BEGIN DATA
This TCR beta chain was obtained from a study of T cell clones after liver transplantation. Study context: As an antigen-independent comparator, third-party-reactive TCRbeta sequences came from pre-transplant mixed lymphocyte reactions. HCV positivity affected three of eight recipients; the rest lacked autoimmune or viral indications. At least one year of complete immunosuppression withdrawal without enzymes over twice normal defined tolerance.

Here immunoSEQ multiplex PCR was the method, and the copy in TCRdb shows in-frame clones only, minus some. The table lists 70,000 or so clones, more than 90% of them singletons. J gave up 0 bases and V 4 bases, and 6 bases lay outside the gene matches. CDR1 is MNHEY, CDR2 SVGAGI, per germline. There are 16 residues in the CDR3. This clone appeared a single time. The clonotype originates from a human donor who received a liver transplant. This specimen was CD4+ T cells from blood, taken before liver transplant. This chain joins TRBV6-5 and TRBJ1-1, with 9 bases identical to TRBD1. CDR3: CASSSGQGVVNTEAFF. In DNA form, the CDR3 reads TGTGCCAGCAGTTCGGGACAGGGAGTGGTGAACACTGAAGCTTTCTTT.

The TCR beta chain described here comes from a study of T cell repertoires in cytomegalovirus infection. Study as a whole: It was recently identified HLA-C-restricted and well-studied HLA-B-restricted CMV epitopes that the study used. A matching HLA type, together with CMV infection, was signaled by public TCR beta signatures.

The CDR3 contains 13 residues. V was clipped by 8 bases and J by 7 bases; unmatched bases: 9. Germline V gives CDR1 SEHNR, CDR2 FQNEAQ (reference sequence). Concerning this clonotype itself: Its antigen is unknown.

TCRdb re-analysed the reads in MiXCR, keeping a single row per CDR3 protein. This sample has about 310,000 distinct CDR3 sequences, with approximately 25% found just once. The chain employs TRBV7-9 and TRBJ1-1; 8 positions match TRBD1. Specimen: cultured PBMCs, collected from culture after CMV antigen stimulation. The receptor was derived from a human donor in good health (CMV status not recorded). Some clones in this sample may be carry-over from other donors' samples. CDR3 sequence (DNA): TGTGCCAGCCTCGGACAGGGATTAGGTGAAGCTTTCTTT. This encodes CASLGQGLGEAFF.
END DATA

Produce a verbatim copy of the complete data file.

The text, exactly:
This TCR beta chain was obtained from a study of T cell clones after liver transplantation. Study context: As an antigen-independent comparator, third-party-reactive TCRbeta sequences came from pre-transplant mixed lymphocyte reactions. HCV positivity affected three of eight recipients; the rest lacked autoimmune or viral indications. At least one year of complete immunosuppression withdrawal without enzymes over twice normal defined tolerance.

Here immunoSEQ multiplex PCR was the method, and the copy in TCRdb shows in-frame clones only, minus some. The table lists 70,000 or so clones, more than 90% of them singletons. J gave up 0 bases and V 4 bases, and 6 bases lay outside the gene matches. CDR1 is MNHEY, CDR2 SVGAGI, per germline. There are 16 residues in the CDR3. This clone appeared a single time. The clonotype originates from a human donor who received a liver transplant. This specimen was CD4+ T cells from blood, taken before liver transplant. This chain joins TRBV6-5 and TRBJ1-1, with 9 bases identical to TRBD1. CDR3: CASSSGQGVVNTEAFF. In DNA form, the CDR3 reads TGTGCCAGCAGTTCGGGACAGGGAGTGGTGAACACTGAAGCTTTCTTT.

The TCR beta chain described here comes from a study of T cell repertoires in cytomegalovirus infection. Study as a whole: It was recently identified HLA-C-restricted and well-studied HLA-B-restricted CMV epitopes that the study used. A matching HLA type, together with CMV infection, was signaled by public TCR beta signatures.

The CDR3 contains 13 residues. V was clipped by 8 bases and J by 7 bases; unmatched bases: 9. Germline V gives CDR1 SEHNR, CDR2 FQNEAQ (reference sequence). Concerning this clonotype itself: Its antigen is unknown.

TCRdb re-analysed the reads in MiXCR, keeping a single row per CDR3 protein. This sample has about 310,000 distinct CDR3 sequences, with approximately 25% found just once. The chain employs TRBV7-9 and TRBJ1-1; 8 positions match TRBD1. Specimen: cultured PBMCs, collected from culture after CMV antigen stimulation. The receptor was derived from a human donor in good health (CMV status not recorded). Some clones in this sample may be carry-over from other donors' samples. CDR3 sequence (DNA): TGTGCCAGCCTCGGACAGGGATTAGGTGAAGCTTTCTTT. This encodes CASLGQGLGEAFF.